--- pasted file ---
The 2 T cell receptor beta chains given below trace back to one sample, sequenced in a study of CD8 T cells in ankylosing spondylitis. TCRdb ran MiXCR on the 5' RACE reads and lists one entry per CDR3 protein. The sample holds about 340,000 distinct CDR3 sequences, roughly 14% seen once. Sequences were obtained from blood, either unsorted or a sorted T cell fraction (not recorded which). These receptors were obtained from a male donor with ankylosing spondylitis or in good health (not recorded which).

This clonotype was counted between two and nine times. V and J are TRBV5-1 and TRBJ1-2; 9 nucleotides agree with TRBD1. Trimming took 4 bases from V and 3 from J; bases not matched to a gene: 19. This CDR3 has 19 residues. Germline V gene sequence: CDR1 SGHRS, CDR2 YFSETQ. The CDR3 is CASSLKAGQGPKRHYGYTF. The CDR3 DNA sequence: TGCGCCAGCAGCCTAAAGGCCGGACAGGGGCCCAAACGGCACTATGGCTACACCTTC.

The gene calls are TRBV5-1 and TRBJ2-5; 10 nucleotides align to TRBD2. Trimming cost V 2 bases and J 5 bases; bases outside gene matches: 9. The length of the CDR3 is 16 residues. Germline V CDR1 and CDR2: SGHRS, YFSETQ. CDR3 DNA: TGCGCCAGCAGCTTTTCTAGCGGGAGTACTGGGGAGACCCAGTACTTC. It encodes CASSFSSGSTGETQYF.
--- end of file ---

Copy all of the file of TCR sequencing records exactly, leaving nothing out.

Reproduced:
The 2 T cell receptor beta chains given below trace back to one sample, sequenced in a study of CD8 T cells in ankylosing spondylitis. TCRdb ran MiXCR on the 5' RACE reads and lists one entry per CDR3 protein. The sample holds about 340,000 distinct CDR3 sequences, roughly 14% seen once. Sequences were obtained from blood, either unsorted or a sorted T cell fraction (not recorded which). These receptors were obtained from a male donor with ankylosing spondylitis or in good health (not recorded which).

This clonotype was counted between two and nine times. V and J are TRBV5-1 and TRBJ1-2; 9 nucleotides agree with TRBD1. Trimming took 4 bases from V and 3 from J; bases not matched to a gene: 19. This CDR3 has 19 residues. Germline V gene sequence: CDR1 SGHRS, CDR2 YFSETQ. The CDR3 is CASSLKAGQGPKRHYGYTF. The CDR3 DNA sequence: TGCGCCAGCAGCCTAAAGGCCGGACAGGGGCCCAAACGGCACTATGGCTACACCTTC.

The gene calls are TRBV5-1 and TRBJ2-5; 10 nucleotides align to TRBD2. Trimming cost V 2 bases and J 5 bases; bases outside gene matches: 9. The length of the CDR3 is 16 residues. Germline V CDR1 and CDR2: SGHRS, YFSETQ. CDR3 DNA: TGCGCCAGCAGCTTTTCTAGCGGGAGTACTGGGGAGACCCAGTACTTC. It encodes CASSFSSGSTGETQYF.